The church was unable to pay Claflin in 1895. Instead, it transferred railroad and resort interests to him. He received the last payment in 1899.

Nearly three decades later, Heber Wells wrote a letter to Elder Grant, who had become president of the church. Wells helped stop the church from running in 1893 and became Utah's first governor. It reminded President Grant of his time in the financial distress of the Panic of 1893.

"Those were the days," Wells said, "when we fought and bled and almost died together."

The crisis of 1963 modernization of the church's finances

That loan was a turning point for the church, according to Walker. Economic forces were working to nationalize the American economy, he wrote. The Church's efforts to build a self-sustaining economy outside the Rockies have ended.

In 1899, new church president Lorenzo Snow told other church leaders, "The Lord was not pleased with us because we borrowed or charged nearly ($2 million) for a business venture."

In a CBS '60 Minutes' segment on church finances, he missed a comprehensive history of faith (5)

Religious Education Image Archive (BYU)

In the Latter-day Saint tradition, there is a well-known story of President Snow calling church members to commit to tithing, the biblical command to give 10% of their increase in exchange for an outpouring of spiritual blessings from God. In 1901, increased tithing funds eliminated half of the debt, but it took until 1907 for the church to find its nose above water again.

“Today the Church of Jesus Christ of Latter-day Saints does not owe a dollar that it cannot pay at once,” said President Joseph F. Smith at the general conference in 1907. “We are at last able to pay while I go . We no longer need to borrow, and we don't need to if the Latter-day Saints continue to live their religion and keep this law of tithing. It is an ecclesiastical revenue law."

The Great Depression that followed again shook the church's finances. In 1938, the church spent nearly $900,000 more than it took in, according to records kept by the late President J. Reuben Clark, first counselor in the First Presidency. During the 1940s, he limited church spending to 28% of tithe income. By 1959 the church had spent about $100 million less than it had received in tithes from 1943-47. and 1950-59, according to historian Quinn.

By 1963, that money was gone.

In the late 1950s, the church began an aggressive international building program. The church grew rapidly. Worldwide membership grew by 50% to nearly 1.7 million members from 1950 to 1960. President Henry D. Moyle, first counselor to President David O. McKay in the First Presidency, believed that it could grow faster by building a meeting place to attract and support new converts.

President Clark was cautious. President McKay continued forward, according to Quinn. The church built more than 1,000 new meeting places. He also built temples in Switzerland and England when Europe did not have a single share of Latter-day Saints, the ecclesiastical term for a group of powerful churches, said Oman, a professor of business law at William & Mary.

"In a way, they were both right," Oman said. “President Clark is correct that the expenditures initiated and continued by President McKay with President Moyle are not sustainable given the church's income.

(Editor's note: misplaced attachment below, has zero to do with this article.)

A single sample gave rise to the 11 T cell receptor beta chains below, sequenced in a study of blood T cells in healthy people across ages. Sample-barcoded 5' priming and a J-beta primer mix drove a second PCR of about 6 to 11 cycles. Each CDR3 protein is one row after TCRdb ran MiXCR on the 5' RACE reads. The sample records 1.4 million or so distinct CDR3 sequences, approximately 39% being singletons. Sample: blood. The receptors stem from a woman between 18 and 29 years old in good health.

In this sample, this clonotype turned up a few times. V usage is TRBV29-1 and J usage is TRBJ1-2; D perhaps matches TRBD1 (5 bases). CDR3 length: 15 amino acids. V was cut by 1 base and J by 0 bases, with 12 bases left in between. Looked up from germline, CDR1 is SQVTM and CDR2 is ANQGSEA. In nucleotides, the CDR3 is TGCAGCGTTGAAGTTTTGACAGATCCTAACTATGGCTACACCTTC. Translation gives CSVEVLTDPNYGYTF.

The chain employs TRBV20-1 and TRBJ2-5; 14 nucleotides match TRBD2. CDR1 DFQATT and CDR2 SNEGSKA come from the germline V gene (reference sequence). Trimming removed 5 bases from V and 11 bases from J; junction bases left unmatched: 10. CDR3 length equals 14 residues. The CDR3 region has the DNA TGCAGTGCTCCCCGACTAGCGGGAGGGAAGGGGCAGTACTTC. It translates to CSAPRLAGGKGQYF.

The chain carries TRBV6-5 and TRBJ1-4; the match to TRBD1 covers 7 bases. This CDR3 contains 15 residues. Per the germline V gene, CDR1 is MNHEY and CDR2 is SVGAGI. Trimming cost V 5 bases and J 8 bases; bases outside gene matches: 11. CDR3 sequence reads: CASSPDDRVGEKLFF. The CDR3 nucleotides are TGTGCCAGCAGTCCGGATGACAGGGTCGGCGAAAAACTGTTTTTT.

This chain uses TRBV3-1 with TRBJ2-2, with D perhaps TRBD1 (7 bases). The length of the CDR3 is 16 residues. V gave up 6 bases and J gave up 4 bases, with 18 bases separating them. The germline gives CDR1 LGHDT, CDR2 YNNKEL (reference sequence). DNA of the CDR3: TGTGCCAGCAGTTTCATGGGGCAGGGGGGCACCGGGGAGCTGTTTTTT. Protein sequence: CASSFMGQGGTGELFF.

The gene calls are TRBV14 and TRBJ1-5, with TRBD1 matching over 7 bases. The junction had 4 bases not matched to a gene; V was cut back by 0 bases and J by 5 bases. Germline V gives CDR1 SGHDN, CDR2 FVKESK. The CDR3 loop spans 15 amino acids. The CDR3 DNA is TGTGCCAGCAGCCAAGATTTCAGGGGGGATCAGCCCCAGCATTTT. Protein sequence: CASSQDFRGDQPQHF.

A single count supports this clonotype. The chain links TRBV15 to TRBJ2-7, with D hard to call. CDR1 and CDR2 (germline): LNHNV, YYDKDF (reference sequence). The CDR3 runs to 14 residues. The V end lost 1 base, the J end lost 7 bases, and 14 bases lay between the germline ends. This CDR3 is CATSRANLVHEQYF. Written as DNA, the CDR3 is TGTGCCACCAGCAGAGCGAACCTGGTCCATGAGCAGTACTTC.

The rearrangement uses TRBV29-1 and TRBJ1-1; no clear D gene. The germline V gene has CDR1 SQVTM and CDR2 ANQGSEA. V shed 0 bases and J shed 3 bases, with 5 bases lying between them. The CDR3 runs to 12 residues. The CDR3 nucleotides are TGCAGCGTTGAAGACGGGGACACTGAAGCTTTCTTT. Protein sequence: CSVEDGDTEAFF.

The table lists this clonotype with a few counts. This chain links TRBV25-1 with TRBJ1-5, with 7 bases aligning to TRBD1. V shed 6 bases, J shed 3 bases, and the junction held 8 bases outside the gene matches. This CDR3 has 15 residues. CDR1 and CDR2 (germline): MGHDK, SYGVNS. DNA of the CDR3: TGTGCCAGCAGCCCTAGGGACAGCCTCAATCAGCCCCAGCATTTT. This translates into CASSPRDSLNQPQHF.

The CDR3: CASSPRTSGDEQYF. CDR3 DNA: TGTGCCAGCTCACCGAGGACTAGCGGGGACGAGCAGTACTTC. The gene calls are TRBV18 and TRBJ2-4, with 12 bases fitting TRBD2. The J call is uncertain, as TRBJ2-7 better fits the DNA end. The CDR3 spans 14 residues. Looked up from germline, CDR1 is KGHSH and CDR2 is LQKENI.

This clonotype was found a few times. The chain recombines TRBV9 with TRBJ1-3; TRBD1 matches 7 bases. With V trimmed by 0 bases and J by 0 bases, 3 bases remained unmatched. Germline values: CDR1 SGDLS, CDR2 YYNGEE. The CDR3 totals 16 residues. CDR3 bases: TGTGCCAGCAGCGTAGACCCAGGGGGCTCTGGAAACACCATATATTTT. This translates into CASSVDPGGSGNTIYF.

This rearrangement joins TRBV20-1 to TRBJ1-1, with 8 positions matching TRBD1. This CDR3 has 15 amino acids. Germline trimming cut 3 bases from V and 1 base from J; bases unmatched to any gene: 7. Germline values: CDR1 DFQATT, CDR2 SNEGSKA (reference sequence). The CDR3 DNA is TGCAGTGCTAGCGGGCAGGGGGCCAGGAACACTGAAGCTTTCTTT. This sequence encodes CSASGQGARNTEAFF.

"President McKay is right to see the possibility of world Mormonism, this great wave of proselytizing growth that he envisioned as a possibility and that the church would work on."

Tithing income increased as the church's membership grew, according to Quinn, but President Moyle continued to use the deficit to fund construction. The church spent $32 million more than it took in in 1962. President McKay assumed financial oversight as losses mounted again in 1963. In October, he turned the role over to President N. Eldon Tanner, making the Canadian business director his first counselor since death of President Moyle.

"President Clark ended up being right about the economy, and President McKay ended up being right about convert baptism," Oman said.

"The composite of these two positions is N. Eldon Tanner."

In a CBS '60 Minutes' segment on church finances, he missed a comprehensive history of faith (6)

Deseret News Archive

Mapping the road to today's prosperity

President Tanner vigorously implemented austerity measures. He had a clear answer when his five children asked why they couldn't have things they couldn't afford.

"I can give you three reasons," he said. "The first is that we can't afford it. The other two are irrelevant."

President Tanner called for a review of all financial practices and mandated revolutionary changes. He established modern principles of scientific financial management. He also systematized the church's investments, according to historians.

First he imposed a moratorium on construction. It was embarrasing. Construction of a comprehensive church office building has begun on the lot north of the church leaders' office. Work on the underground parking garage began in 1962. When it was completed in 1964, President Tanner stopped the project.

In 1966, he informed the commission that "no funds have been approved in the budget for the current year to begin construction of the headquarters building." For a total of five years, church leaders could use a self-contained parking garage and look out their windows at the top of the wasteland.

Work finally resumed in 1969 — when the church's deficit turned into a $29.5 million surplus, according to Quinn. The 28-story building was opened in 1972.

"The key to the story of how the church got through financial difficulties in today's world of huge profits is N. Eldon Tanner," Oman said.